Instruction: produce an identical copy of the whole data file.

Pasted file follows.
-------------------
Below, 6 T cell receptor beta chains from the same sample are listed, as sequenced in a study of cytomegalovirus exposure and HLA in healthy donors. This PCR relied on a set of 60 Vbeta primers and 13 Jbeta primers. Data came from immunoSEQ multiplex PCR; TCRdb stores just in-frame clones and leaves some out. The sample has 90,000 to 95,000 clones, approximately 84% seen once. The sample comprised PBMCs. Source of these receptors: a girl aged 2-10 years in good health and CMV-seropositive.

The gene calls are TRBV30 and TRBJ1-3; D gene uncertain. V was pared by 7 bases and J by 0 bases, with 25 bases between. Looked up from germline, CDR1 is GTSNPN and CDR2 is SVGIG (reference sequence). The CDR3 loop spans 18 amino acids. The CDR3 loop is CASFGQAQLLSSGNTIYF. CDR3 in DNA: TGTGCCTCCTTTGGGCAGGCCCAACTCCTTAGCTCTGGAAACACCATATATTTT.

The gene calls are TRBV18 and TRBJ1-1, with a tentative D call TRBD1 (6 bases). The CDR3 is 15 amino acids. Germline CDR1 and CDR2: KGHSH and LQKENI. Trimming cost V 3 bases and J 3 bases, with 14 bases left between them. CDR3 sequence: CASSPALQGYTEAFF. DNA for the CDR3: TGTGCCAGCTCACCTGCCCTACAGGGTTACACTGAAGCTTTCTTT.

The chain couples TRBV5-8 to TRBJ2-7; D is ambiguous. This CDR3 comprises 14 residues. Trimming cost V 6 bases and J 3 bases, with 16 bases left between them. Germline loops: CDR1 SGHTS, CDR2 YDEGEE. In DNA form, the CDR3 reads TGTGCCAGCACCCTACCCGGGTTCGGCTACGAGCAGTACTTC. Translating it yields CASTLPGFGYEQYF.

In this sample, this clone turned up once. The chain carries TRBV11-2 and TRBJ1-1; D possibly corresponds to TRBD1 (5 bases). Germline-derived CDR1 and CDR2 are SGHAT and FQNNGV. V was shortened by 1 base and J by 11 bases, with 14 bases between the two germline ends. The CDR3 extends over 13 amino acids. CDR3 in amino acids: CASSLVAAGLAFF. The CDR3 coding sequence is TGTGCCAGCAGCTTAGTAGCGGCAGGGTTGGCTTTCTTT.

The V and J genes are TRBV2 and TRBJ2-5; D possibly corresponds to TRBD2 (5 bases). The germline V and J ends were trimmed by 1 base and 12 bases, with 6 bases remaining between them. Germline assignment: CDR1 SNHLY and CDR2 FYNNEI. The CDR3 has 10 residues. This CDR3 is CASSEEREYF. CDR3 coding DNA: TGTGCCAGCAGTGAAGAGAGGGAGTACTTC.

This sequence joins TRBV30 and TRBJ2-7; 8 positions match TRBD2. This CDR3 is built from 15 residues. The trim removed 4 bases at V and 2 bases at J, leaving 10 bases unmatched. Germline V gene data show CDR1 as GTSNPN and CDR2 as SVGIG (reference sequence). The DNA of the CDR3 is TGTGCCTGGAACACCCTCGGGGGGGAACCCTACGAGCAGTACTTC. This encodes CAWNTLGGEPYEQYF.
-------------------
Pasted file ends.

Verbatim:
Below, 6 T cell receptor beta chains from the same sample are listed, as sequenced in a study of cytomegalovirus exposure and HLA in healthy donors. This PCR relied on a set of 60 Vbeta primers and 13 Jbeta primers. Data came from immunoSEQ multiplex PCR; TCRdb stores just in-frame clones and leaves some out. The sample has 90,000 to 95,000 clones, approximately 84% seen once. The sample comprised PBMCs. Source of these receptors: a girl aged 2-10 years in good health and CMV-seropositive.

The gene calls are TRBV30 and TRBJ1-3; D gene uncertain. V was pared by 7 bases and J by 0 bases, with 25 bases between. Looked up from germline, CDR1 is GTSNPN and CDR2 is SVGIG (reference sequence). The CDR3 loop spans 18 amino acids. The CDR3 loop is CASFGQAQLLSSGNTIYF. CDR3 in DNA: TGTGCCTCCTTTGGGCAGGCCCAACTCCTTAGCTCTGGAAACACCATATATTTT.

The gene calls are TRBV18 and TRBJ1-1, with a tentative D call TRBD1 (6 bases). The CDR3 is 15 amino acids. Germline CDR1 and CDR2: KGHSH and LQKENI. Trimming cost V 3 bases and J 3 bases, with 14 bases left between them. CDR3 sequence: CASSPALQGYTEAFF. DNA for the CDR3: TGTGCCAGCTCACCTGCCCTACAGGGTTACACTGAAGCTTTCTTT.

The chain couples TRBV5-8 to TRBJ2-7; D is ambiguous. This CDR3 comprises 14 residues. Trimming cost V 6 bases and J 3 bases, with 16 bases left between them. Germline loops: CDR1 SGHTS, CDR2 YDEGEE. In DNA form, the CDR3 reads TGTGCCAGCACCCTACCCGGGTTCGGCTACGAGCAGTACTTC. Translating it yields CASTLPGFGYEQYF.

In this sample, this clone turned up once. The chain carries TRBV11-2 and TRBJ1-1; D possibly corresponds to TRBD1 (5 bases). Germline-derived CDR1 and CDR2 are SGHAT and FQNNGV. V was shortened by 1 base and J by 11 bases, with 14 bases between the two germline ends. The CDR3 extends over 13 amino acids. CDR3 in amino acids: CASSLVAAGLAFF. The CDR3 coding sequence is TGTGCCAGCAGCTTAGTAGCGGCAGGGTTGGCTTTCTTT.

The V and J genes are TRBV2 and TRBJ2-5; D possibly corresponds to TRBD2 (5 bases). The germline V and J ends were trimmed by 1 base and 12 bases, with 6 bases remaining between them. Germline assignment: CDR1 SNHLY and CDR2 FYNNEI. The CDR3 has 10 residues. This CDR3 is CASSEEREYF. CDR3 coding DNA: TGTGCCAGCAGTGAAGAGAGGGAGTACTTC.

This sequence joins TRBV30 and TRBJ2-7; 8 positions match TRBD2. This CDR3 is built from 15 residues. The trim removed 4 bases at V and 2 bases at J, leaving 10 bases unmatched. Germline V gene data show CDR1 as GTSNPN and CDR2 as SVGIG (reference sequence). The DNA of the CDR3 is TGTGCCTGGAACACCCTCGGGGGGGAACCCTACGAGCAGTACTTC. This encodes CAWNTLGGEPYEQYF.